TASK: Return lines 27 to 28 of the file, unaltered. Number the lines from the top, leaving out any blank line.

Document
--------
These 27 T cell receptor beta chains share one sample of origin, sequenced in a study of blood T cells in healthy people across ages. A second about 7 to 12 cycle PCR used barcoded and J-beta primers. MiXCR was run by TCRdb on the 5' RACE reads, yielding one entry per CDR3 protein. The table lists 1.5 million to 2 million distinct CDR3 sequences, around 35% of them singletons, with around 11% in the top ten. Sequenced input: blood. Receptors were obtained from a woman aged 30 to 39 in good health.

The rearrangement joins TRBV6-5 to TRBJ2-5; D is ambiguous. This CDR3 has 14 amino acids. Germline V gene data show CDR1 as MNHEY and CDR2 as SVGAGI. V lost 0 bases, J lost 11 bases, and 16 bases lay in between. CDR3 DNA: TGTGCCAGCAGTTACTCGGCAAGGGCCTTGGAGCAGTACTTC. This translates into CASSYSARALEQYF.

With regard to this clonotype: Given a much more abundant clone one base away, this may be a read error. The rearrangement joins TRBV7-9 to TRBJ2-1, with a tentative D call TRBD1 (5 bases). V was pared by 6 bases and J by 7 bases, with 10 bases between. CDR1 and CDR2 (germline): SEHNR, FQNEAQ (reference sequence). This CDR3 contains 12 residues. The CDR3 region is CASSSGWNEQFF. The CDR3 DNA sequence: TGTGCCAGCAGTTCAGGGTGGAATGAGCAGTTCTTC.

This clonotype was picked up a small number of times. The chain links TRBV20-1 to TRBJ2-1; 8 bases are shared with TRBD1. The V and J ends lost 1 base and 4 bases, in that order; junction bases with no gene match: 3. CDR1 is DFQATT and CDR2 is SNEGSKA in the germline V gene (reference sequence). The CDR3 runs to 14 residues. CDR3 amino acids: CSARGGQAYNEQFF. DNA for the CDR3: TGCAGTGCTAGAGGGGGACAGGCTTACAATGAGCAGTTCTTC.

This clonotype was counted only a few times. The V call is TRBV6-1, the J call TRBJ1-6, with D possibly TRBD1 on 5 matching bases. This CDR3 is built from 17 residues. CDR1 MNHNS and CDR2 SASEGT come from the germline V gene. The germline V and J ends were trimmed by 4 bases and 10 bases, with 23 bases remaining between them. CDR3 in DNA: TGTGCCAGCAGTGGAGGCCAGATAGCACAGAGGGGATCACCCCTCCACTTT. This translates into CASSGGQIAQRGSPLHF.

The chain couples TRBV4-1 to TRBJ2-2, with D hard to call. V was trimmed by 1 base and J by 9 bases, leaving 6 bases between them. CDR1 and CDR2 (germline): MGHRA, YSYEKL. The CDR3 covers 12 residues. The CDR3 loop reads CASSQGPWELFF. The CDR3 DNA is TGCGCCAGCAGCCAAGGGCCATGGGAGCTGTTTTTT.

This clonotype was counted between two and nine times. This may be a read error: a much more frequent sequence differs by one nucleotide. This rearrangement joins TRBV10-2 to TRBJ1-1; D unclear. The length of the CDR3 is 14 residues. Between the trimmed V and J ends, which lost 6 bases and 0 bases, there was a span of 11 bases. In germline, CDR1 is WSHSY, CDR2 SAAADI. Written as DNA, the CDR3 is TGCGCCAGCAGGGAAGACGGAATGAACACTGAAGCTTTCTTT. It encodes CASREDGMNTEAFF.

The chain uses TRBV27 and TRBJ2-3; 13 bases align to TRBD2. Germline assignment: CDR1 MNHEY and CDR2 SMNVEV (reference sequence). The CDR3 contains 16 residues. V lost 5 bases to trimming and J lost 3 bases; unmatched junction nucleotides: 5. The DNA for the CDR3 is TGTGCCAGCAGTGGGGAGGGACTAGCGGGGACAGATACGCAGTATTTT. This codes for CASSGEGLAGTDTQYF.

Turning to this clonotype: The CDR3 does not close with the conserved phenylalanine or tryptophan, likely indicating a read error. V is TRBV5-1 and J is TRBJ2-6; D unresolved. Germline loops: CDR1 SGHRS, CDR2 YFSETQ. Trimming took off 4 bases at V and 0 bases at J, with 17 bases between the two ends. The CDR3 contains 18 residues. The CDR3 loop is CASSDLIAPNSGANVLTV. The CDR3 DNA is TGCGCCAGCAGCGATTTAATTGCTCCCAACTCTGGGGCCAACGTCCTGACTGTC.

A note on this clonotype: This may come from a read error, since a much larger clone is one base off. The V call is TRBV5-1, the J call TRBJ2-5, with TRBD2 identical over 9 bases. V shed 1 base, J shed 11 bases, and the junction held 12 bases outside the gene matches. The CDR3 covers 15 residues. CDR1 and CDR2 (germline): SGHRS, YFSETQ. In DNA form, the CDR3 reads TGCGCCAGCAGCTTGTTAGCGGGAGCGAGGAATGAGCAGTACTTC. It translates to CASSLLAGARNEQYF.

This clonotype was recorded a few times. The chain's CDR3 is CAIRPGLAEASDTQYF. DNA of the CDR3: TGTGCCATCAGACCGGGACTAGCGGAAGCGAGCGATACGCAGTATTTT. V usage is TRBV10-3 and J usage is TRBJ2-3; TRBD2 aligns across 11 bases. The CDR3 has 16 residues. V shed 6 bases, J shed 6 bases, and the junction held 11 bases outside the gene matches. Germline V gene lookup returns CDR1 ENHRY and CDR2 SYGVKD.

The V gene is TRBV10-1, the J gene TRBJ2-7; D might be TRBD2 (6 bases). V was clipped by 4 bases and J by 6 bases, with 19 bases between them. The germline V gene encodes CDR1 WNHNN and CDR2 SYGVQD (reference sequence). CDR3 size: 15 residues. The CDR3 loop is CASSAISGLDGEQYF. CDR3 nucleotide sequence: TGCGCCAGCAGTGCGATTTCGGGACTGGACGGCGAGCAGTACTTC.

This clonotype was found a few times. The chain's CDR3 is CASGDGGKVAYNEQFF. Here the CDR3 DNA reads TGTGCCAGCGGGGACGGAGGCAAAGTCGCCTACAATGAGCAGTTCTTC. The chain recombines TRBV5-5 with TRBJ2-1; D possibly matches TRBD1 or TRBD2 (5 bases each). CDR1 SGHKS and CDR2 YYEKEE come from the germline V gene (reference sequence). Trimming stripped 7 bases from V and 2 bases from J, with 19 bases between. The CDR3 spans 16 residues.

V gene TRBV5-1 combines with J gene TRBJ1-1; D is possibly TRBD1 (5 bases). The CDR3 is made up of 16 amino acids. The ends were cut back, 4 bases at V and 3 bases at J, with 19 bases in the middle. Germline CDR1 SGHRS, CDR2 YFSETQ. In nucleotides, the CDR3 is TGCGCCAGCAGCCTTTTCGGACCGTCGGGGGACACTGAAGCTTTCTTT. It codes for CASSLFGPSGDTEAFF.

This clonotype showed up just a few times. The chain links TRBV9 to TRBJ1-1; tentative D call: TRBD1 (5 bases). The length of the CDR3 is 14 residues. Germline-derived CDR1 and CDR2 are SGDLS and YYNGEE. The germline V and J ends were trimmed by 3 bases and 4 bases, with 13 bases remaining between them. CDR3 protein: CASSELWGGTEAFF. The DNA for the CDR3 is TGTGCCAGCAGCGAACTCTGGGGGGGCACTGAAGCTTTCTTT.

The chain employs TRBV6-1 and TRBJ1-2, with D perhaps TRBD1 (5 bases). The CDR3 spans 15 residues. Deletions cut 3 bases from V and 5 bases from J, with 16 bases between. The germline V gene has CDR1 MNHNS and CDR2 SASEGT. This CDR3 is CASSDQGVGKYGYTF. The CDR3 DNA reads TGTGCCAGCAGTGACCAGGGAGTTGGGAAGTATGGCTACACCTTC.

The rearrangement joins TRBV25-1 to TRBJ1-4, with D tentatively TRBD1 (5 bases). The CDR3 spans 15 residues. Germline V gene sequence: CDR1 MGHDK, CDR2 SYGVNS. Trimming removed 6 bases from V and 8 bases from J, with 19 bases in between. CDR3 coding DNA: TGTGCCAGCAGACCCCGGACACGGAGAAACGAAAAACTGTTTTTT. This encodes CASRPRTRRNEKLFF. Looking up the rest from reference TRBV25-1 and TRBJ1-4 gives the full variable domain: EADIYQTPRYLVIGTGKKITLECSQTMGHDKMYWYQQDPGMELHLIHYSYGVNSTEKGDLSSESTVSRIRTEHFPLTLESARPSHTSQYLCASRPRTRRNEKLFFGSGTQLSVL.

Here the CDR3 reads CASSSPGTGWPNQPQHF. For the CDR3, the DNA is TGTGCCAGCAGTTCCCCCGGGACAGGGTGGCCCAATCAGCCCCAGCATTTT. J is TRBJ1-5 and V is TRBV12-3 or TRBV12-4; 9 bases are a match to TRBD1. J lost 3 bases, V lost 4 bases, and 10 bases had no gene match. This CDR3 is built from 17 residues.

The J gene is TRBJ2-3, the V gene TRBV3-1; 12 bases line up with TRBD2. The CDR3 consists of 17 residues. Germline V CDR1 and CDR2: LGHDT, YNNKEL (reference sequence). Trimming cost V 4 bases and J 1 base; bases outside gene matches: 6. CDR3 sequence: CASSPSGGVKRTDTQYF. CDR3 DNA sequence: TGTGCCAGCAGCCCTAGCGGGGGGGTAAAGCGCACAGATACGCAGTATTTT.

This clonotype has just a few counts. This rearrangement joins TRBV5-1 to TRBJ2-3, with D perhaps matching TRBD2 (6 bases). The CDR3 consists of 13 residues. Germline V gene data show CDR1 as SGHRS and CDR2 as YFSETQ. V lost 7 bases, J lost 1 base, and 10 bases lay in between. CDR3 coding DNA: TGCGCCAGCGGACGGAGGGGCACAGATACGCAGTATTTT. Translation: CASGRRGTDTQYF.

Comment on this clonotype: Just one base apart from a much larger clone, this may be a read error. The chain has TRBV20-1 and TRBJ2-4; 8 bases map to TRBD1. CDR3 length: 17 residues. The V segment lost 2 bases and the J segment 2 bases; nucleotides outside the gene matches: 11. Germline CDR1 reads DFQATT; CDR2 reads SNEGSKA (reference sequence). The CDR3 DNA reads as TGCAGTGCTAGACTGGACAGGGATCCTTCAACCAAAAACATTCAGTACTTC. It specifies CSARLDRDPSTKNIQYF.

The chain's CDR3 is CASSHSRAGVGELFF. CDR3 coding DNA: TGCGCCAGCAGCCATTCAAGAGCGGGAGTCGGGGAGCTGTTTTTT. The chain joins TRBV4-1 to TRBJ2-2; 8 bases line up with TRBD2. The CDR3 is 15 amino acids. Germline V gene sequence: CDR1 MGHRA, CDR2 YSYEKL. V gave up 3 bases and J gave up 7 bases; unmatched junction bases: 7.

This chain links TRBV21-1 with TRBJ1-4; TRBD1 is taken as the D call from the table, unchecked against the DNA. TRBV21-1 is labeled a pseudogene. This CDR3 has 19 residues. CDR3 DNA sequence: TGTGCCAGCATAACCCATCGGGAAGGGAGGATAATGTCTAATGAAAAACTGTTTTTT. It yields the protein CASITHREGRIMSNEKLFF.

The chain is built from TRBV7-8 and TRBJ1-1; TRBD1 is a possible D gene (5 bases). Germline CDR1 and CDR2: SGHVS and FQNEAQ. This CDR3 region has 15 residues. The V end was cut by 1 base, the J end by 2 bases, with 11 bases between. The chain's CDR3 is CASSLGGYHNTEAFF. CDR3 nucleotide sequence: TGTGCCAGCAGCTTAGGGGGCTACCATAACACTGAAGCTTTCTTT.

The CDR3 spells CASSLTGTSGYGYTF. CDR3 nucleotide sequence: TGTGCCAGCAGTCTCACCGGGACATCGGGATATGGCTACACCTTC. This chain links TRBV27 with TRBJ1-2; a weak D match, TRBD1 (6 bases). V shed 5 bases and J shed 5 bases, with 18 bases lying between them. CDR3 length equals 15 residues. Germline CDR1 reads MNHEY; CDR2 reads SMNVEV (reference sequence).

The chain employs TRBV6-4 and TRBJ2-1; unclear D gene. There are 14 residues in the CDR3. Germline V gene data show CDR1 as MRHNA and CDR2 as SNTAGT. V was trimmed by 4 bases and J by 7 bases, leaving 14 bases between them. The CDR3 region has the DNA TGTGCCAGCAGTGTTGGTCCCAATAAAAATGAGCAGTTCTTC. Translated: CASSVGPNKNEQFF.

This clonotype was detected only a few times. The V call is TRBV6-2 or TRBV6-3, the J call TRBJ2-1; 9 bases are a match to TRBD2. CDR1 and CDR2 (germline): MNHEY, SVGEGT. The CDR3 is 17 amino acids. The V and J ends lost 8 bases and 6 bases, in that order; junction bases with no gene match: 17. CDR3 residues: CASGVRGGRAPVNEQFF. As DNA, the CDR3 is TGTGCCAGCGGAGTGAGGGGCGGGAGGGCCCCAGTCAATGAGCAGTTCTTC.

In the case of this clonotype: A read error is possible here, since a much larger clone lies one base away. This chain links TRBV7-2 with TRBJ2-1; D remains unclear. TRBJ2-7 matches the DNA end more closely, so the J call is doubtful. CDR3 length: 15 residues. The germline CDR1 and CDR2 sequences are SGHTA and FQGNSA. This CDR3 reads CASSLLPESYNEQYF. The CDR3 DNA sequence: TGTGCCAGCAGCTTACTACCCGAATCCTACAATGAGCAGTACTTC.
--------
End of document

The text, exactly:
This clonotype was detected only a few times. The V call is TRBV6-2 or TRBV6-3, the J call TRBJ2-1; 9 bases are a match to TRBD2. CDR1 and CDR2 (germline): MNHEY, SVGEGT. The CDR3 is 17 amino acids. The V and J ends lost 8 bases and 6 bases, in that order; junction bases with no gene match: 17. CDR3 residues: CASGVRGGRAPVNEQFF. As DNA, the CDR3 is TGTGCCAGCGGAGTGAGGGGCGGGAGGGCCCCAGTCAATGAGCAGTTCTTC.

In the case of this clonotype: A read error is possible here, since a much larger clone lies one base away. This chain links TRBV7-2 with TRBJ2-1; D remains unclear. TRBJ2-7 matches the DNA end more closely, so the J call is doubtful. CDR3 length: 15 residues. The germline CDR1 and CDR2 sequences are SGHTA and FQGNSA. This CDR3 reads CASSLLPESYNEQYF. The CDR3 DNA sequence: TGTGCCAGCAGCTTACTACCCGAATCCTACAATGAGCAGTACTTC.